Put another way… We are the species that sees but doesn’t only instinctively respond to what we see. We internalize it, engage with it emotionally. We seek to find meaning in the cosmic picture; its place in life and our ‘seeing’ and ‘discerning’, is our examining of it thoroughly in minute detail and then passing it back past the cosmic picture giving it meaning and purpose in the largest picture beyond our questions. One danger of recent times is that we have not completed the discernment process preferring to not step outside the confinements of a limited experience. We have made change a negative, unwanted part of life whereas it cannot be that without cost to what it means to be human. Change has been seen as the enemy of certainty as opposed to a vital part of its creation.

Pulitzer Prize winner. Mary Oliver (1935-2019) was a well-known and much-loved poet. Her ability to ‘see’ and ‘discern’ the world in which we all live and are a part, was central to her poetry. Her creativity was stirred by nature, by wonder, by discernment, and her poems are filled with imagery from daily walks: shore birds, water snakes, the phases of the moon, and humpback whales. Of her philosophy of life another has said: “Just pay attention to the natural world around you—the goldfinches, the swan, the wild geese. They will tell you what you need to know.” (Franklin 2017)

Nature is not a thing to be known. It is a process to be lived. A poem such as “What Can I Say” invites that ‘attention’…

What can I say that I have not said before?
So I’ll say it again.
The leaf has a song in it.
Stone is the face of patience.
Inside the river there is an unfinishable story
and you are somewhere in it
and it will never end until all ends.

Take your busy heart to the art museum and the
chamber of commerce
but take it also to the forest.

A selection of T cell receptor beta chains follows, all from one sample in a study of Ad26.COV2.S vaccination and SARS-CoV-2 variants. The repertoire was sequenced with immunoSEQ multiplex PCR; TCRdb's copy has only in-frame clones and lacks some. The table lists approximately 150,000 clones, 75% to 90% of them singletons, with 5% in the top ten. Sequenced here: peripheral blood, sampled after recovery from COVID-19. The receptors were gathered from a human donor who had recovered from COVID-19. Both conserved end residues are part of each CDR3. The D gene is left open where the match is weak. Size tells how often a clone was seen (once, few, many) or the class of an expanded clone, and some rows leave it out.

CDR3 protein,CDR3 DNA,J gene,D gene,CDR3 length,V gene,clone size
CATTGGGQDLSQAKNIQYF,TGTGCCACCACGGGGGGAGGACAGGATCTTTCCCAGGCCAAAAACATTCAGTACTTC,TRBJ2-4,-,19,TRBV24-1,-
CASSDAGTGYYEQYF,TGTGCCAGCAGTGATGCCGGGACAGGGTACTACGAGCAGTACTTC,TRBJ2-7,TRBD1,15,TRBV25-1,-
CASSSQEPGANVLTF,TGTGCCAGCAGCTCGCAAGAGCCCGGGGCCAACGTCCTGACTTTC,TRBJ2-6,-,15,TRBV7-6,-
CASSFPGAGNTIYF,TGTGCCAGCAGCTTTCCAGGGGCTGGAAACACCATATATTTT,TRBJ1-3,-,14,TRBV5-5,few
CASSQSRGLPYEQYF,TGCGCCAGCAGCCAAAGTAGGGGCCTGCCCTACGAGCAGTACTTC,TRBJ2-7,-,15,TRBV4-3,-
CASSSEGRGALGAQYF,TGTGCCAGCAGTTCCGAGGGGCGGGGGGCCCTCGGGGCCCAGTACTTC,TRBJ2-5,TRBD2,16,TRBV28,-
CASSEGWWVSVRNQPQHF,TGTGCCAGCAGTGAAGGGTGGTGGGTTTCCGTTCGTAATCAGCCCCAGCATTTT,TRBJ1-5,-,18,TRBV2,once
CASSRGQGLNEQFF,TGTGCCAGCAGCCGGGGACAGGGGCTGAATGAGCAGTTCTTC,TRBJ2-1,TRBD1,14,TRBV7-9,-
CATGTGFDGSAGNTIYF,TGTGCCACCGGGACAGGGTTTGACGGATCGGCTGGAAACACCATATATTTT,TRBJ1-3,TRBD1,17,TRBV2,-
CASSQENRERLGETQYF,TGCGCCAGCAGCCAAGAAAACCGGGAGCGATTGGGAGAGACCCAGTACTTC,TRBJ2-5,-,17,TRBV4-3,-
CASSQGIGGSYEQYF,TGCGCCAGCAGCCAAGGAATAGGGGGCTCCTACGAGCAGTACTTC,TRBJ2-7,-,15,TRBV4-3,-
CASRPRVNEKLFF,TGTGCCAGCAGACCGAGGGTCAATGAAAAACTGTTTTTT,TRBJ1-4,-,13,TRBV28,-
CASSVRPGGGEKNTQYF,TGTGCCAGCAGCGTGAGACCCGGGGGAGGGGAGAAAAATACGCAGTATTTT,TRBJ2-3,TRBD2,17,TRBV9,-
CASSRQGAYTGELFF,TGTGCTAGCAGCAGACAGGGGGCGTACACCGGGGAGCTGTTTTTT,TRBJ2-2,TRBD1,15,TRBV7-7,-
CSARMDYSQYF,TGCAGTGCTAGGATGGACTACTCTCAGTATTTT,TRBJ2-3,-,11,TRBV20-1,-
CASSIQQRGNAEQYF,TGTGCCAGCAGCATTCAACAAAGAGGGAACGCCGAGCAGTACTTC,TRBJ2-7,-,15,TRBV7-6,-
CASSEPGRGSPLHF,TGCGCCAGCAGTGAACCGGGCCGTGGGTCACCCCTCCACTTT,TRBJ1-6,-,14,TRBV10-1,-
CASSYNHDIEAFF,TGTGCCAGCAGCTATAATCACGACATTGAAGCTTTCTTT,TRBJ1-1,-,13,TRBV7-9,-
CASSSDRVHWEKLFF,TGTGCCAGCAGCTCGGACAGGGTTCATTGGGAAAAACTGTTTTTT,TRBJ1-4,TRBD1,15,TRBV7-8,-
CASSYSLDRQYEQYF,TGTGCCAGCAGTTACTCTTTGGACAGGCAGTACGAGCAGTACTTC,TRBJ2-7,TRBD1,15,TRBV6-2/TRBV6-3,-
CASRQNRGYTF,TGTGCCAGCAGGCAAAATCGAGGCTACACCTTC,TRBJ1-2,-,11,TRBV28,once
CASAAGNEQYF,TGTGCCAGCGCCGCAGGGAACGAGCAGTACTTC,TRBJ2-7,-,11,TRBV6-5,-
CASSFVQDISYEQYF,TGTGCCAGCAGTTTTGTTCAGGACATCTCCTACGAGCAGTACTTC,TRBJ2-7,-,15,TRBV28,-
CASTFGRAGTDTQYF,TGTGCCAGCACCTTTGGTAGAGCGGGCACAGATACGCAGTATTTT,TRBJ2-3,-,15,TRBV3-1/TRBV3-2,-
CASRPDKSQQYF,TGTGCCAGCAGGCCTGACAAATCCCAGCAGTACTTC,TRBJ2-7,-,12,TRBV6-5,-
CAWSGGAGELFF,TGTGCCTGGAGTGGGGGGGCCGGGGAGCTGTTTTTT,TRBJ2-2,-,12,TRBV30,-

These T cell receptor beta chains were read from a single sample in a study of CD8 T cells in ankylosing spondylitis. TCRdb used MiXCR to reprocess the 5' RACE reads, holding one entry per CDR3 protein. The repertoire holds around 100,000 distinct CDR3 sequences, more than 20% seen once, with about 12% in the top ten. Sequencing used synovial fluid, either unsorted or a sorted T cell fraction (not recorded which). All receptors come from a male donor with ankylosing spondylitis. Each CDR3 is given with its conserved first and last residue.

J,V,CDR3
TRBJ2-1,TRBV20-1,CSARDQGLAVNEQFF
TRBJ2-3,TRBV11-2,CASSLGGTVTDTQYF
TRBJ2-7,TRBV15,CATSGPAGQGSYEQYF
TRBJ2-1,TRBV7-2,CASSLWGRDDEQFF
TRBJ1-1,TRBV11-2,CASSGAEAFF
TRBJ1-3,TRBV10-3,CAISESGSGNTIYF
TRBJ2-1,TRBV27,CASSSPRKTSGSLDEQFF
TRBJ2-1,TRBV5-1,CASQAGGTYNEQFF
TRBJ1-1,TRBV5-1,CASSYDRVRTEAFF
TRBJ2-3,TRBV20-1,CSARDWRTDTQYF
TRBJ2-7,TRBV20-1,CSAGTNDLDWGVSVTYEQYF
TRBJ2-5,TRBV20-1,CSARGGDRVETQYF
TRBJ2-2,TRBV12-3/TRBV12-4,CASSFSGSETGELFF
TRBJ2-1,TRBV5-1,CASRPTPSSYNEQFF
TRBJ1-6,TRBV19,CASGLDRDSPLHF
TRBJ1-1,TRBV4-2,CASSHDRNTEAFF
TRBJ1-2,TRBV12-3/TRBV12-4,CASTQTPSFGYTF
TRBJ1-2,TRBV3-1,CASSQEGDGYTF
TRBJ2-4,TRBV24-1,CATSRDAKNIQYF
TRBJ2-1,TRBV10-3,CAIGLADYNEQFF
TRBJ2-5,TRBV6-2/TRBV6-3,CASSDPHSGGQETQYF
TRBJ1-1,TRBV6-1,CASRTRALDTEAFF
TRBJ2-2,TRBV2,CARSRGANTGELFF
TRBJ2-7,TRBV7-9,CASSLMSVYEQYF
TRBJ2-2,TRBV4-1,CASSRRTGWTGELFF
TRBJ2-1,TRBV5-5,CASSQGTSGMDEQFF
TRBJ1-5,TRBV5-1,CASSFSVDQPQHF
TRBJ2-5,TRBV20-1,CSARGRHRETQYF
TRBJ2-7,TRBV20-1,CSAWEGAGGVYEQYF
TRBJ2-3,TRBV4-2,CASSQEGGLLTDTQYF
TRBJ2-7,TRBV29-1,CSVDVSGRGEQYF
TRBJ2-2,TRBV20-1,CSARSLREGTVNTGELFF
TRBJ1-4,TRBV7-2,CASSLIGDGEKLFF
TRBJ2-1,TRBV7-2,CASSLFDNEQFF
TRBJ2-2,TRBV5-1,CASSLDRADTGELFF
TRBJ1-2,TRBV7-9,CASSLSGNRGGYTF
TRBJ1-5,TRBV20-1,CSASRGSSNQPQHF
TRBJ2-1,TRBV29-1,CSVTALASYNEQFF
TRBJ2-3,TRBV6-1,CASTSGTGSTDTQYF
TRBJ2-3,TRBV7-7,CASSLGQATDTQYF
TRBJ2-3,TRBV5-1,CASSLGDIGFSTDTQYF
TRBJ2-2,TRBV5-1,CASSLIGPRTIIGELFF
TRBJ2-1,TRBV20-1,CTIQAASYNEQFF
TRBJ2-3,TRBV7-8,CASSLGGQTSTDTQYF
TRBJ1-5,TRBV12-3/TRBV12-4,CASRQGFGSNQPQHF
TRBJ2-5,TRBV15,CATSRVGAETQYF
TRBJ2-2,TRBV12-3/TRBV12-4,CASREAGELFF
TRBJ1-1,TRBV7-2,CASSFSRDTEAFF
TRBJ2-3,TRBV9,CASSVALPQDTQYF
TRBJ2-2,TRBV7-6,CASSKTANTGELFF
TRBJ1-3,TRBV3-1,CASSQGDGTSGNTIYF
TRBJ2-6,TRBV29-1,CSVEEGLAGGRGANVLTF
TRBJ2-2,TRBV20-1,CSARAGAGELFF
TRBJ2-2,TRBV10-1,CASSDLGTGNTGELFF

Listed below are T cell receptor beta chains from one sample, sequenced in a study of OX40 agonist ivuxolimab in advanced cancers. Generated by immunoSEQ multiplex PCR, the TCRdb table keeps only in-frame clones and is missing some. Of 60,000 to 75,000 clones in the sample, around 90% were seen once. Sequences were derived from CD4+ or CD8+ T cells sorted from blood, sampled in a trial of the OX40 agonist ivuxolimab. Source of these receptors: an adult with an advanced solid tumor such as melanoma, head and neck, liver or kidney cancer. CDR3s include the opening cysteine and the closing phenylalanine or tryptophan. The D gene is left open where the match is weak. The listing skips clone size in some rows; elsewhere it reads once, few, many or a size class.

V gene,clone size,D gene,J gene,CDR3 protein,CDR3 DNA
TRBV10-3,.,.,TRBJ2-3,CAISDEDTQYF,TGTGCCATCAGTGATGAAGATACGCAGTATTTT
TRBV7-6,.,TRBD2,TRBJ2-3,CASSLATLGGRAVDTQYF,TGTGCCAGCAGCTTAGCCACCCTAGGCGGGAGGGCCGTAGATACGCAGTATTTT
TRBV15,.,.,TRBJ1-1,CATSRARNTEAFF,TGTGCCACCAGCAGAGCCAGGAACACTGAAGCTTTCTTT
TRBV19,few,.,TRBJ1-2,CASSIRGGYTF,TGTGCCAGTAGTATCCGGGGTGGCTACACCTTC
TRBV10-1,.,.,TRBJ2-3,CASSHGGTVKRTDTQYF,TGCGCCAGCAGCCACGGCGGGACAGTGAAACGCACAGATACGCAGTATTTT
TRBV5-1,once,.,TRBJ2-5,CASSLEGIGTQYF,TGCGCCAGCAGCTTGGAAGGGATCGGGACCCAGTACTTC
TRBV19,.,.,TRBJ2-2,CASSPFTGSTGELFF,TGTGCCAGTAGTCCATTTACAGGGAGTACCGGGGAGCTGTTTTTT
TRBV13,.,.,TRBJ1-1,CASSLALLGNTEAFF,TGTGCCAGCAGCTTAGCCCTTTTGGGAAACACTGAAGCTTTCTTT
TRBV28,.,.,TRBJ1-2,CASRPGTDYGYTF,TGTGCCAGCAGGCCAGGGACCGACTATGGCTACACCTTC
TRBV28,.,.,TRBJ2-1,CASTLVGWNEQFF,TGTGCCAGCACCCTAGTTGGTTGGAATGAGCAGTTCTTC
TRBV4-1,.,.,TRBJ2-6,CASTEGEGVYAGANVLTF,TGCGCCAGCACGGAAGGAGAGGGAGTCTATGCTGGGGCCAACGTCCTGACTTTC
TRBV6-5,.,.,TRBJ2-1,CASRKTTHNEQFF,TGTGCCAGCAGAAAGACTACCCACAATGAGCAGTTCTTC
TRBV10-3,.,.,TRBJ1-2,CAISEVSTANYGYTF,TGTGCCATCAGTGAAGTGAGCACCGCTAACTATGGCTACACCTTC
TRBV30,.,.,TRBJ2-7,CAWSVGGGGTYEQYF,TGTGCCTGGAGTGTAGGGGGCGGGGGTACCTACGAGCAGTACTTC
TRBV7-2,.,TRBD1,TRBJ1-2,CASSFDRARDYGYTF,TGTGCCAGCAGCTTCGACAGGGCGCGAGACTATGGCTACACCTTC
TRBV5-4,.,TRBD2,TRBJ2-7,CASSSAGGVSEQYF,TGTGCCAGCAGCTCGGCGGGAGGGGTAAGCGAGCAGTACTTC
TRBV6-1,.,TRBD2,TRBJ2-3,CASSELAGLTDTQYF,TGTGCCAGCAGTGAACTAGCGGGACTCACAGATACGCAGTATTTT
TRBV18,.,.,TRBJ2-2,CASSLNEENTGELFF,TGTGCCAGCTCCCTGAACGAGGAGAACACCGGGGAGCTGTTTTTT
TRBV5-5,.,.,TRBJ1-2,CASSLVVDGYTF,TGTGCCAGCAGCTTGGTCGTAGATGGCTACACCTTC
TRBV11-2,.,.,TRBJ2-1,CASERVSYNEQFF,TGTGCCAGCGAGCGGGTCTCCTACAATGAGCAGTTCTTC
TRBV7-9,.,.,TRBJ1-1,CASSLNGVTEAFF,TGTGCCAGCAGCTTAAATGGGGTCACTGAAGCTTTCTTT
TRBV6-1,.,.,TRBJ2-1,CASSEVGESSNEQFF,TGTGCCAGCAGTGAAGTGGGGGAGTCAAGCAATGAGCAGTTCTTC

The song you heard singing in the leaf when you
were a child
is singing still.
I am of years lived, so far, seventy-four,
and the leaf is singing still.

It is a privilege of being human that we are curious creatures
—remember Nicodemus of a couple of weeks ago—
with a capacity for wonder.

Mary Oliver loved to wonder while she wandered. because wonder… Opens the door to beauty, “to muse about what fascinates us”. (Gleiser 2019) It also brings us into the richness and fullness of the present. Helps us detox against the frivolous ‘influencers’ of smart phones and selfies, and it asks questions aboutendless dependent growth policies, and of theories with measurable outcomes and assumptions of betterment. It invites critical thinking not as an adjunct to life but as intrinsic within it. Process and change demands it.

By ‘seeing’ more deeply, by increasing the scope of our sensitivities, we will all come to live more deeply as mor human and we can love the way this richness of the now makes us feel. Life refuses to be embalmed alive! Amen.

Christ, C. P. She Who Changes. Re-Imaging the Divine in the World. New York. Palgrave Macmillan, 2003De Boer, K. L. “Toward a New Cultural Reverie: A Cosmological Basis for the Ecological Citizen” in Minding Nature 13, 2, 2020. <> Franklin, R. “What Mary Oliver’s Critic Don’t Understand”. The New Yorker. Books. 20 November 2017. <> 
Gleiser, M. “I Wonder as I Wander. Why we need Sacred Places” in Orbiter Magazine, Vol 54 (12 December 2019). (Accessed 21 December 2019)
Spong, J. S. The Fourth Gospel. Tales of a Jewish Mystic. New York. HarperCollins, 2013

Hunt RAE